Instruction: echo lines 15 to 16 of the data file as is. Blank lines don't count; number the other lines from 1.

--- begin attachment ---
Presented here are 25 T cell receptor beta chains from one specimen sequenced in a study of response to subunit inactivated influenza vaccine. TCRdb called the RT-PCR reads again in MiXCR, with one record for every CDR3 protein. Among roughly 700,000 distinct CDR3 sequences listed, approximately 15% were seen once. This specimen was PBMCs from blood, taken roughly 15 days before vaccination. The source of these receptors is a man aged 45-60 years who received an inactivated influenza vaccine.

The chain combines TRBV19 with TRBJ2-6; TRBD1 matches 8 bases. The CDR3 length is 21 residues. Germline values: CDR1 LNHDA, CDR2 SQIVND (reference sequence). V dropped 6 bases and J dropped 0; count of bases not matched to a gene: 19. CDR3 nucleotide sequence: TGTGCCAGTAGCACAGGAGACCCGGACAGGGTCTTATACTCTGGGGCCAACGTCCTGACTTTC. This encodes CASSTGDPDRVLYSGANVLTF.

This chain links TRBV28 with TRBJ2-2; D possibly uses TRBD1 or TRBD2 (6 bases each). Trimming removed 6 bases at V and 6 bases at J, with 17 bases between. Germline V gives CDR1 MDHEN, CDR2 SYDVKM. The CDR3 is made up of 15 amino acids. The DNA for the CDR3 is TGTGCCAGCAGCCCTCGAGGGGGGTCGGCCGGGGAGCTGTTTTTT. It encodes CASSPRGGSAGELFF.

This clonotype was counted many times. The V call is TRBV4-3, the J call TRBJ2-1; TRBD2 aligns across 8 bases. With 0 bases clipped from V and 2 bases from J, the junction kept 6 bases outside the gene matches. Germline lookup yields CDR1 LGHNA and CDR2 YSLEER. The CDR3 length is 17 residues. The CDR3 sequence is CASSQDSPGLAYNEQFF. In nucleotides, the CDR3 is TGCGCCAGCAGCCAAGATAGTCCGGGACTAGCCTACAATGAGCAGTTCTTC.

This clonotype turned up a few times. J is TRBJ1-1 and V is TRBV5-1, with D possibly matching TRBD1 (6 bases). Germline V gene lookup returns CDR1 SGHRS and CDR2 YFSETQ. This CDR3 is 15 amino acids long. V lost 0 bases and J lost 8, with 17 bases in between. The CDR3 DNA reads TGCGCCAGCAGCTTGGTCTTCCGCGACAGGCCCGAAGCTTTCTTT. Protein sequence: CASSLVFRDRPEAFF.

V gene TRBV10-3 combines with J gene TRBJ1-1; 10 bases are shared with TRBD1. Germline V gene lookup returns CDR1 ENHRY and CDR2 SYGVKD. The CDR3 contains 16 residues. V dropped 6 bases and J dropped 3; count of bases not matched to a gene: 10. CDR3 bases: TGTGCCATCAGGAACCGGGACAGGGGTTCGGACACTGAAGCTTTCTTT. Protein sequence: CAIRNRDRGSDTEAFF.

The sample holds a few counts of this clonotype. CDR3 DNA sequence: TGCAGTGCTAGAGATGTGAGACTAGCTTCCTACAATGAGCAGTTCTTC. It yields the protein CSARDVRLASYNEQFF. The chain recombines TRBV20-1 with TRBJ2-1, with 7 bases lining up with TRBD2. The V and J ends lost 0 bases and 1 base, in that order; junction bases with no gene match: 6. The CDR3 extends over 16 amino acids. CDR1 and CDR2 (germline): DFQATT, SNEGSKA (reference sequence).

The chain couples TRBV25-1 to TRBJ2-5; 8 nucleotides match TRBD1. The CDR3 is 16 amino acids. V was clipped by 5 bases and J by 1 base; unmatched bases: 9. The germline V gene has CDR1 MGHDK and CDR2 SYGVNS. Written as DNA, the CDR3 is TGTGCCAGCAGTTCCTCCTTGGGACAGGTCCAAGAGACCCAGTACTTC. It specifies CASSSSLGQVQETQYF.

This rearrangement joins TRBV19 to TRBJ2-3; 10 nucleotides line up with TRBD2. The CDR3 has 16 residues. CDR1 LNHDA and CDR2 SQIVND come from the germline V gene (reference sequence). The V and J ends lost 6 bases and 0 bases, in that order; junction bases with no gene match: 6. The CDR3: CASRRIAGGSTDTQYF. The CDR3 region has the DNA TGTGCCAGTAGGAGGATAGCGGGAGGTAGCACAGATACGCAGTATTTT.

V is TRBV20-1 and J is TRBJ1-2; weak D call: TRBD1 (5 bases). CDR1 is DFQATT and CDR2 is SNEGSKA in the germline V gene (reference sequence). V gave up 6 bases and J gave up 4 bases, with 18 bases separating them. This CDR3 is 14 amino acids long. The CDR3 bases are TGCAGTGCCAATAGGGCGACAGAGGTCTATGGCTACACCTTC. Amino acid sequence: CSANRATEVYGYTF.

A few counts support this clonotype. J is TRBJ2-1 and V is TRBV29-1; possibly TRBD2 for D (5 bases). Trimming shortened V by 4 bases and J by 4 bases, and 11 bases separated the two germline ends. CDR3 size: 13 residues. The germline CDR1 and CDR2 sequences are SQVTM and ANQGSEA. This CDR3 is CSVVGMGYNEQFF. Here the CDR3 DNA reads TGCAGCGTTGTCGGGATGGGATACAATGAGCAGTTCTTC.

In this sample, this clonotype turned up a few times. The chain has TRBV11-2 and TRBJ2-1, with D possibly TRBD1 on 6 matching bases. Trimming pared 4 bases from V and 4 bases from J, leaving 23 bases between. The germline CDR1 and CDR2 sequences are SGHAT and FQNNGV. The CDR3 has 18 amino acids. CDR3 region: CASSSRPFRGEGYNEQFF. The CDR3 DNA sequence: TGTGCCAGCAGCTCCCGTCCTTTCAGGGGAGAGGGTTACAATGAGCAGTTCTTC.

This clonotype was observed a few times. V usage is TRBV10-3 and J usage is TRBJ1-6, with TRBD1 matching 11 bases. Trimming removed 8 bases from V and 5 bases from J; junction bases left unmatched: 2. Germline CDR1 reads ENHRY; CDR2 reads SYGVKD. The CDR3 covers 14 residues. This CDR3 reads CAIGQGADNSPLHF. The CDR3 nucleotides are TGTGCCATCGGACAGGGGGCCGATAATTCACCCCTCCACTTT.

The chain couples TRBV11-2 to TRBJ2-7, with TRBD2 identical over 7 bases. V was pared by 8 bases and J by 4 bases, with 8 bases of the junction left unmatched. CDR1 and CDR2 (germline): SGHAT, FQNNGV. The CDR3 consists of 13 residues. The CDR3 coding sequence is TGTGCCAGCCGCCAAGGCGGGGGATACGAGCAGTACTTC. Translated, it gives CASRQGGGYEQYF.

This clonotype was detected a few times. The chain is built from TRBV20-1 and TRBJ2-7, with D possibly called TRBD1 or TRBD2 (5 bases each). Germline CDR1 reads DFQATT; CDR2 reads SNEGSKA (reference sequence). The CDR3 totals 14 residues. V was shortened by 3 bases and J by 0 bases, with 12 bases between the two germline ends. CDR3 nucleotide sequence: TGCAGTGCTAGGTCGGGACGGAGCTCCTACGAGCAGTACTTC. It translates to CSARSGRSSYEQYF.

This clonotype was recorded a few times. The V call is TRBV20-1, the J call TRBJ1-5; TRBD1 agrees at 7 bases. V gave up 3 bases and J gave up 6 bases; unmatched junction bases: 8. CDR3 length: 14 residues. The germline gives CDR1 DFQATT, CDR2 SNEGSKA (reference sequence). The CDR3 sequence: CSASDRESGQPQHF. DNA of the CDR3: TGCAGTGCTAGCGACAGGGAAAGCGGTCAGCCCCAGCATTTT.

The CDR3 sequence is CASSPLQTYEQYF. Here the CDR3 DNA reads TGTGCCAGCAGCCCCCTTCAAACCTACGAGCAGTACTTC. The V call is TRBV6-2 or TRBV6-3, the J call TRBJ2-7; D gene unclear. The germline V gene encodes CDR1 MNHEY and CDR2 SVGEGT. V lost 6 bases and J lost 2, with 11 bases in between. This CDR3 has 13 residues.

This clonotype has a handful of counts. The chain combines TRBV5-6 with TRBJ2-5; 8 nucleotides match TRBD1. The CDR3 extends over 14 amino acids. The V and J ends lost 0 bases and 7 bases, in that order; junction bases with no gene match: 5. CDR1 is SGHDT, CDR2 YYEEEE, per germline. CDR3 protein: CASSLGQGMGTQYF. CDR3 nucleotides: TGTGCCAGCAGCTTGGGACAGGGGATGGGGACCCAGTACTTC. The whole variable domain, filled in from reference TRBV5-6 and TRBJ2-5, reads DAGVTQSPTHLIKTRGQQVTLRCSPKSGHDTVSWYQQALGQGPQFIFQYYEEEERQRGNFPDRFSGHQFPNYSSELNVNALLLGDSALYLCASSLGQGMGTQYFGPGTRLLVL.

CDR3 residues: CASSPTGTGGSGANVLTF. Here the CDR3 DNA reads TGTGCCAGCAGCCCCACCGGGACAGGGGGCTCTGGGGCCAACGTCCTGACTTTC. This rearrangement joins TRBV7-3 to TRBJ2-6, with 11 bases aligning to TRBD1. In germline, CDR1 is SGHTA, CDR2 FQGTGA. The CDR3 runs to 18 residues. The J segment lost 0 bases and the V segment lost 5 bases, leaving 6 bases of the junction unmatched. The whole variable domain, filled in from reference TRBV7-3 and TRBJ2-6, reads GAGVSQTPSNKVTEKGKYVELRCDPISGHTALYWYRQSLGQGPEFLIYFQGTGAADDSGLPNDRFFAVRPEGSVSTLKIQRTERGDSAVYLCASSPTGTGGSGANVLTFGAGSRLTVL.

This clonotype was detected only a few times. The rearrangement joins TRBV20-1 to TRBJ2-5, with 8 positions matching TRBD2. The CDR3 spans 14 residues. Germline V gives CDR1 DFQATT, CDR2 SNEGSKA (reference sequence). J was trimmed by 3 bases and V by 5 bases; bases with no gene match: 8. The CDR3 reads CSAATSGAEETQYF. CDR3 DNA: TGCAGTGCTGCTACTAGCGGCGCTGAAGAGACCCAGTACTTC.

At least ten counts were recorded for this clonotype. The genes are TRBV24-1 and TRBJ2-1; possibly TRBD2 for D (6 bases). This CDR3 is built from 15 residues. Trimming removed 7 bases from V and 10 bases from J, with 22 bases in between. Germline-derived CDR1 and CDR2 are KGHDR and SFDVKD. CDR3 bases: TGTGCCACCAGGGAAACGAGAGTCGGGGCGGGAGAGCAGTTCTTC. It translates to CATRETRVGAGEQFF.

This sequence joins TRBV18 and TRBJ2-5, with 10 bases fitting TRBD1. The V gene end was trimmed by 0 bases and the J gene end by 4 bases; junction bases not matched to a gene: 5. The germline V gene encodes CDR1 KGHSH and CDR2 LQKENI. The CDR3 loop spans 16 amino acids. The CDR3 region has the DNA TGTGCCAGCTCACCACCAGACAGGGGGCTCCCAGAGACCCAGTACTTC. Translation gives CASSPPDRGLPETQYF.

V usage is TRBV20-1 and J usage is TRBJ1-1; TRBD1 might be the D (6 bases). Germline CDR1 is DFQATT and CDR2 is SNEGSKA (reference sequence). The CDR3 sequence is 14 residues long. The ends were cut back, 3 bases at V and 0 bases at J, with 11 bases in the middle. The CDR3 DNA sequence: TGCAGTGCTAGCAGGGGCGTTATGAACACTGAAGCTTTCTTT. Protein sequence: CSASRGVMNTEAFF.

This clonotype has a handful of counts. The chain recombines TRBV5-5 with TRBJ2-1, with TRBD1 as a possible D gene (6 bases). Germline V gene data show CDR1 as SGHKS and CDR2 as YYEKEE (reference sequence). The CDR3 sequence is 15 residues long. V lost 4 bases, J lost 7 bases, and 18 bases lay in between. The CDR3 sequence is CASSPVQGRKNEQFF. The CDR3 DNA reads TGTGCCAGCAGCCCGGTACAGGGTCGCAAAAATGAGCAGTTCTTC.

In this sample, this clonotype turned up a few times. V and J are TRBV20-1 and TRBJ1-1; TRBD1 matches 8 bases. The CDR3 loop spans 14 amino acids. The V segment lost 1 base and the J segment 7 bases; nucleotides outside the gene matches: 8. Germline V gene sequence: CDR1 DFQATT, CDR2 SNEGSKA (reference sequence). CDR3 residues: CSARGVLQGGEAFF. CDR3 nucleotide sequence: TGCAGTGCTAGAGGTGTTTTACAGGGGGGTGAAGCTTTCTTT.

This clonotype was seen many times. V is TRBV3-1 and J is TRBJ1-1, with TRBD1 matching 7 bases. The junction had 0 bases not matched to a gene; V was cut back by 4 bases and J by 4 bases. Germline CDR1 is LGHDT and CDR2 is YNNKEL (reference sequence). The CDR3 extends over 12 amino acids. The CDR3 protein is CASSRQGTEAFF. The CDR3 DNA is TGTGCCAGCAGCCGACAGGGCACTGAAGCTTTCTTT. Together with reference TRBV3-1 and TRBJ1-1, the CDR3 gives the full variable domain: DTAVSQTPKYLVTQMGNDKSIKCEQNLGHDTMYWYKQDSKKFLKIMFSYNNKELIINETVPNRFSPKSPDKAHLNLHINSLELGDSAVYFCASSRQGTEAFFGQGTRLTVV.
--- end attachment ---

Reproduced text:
This clonotype was detected a few times. The chain is built from TRBV20-1 and TRBJ2-7, with D possibly called TRBD1 or TRBD2 (5 bases each). Germline CDR1 reads DFQATT; CDR2 reads SNEGSKA (reference sequence). The CDR3 totals 14 residues. V was shortened by 3 bases and J by 0 bases, with 12 bases between the two germline ends. CDR3 nucleotide sequence: TGCAGTGCTAGGTCGGGACGGAGCTCCTACGAGCAGTACTTC. It translates to CSARSGRSSYEQYF.

This clonotype was recorded a few times. The V call is TRBV20-1, the J call TRBJ1-5; TRBD1 agrees at 7 bases. V gave up 3 bases and J gave up 6 bases; unmatched junction bases: 8. CDR3 length: 14 residues. The germline gives CDR1 DFQATT, CDR2 SNEGSKA (reference sequence). The CDR3 sequence: CSASDRESGQPQHF. DNA of the CDR3: TGCAGTGCTAGCGACAGGGAAAGCGGTCAGCCCCAGCATTTT.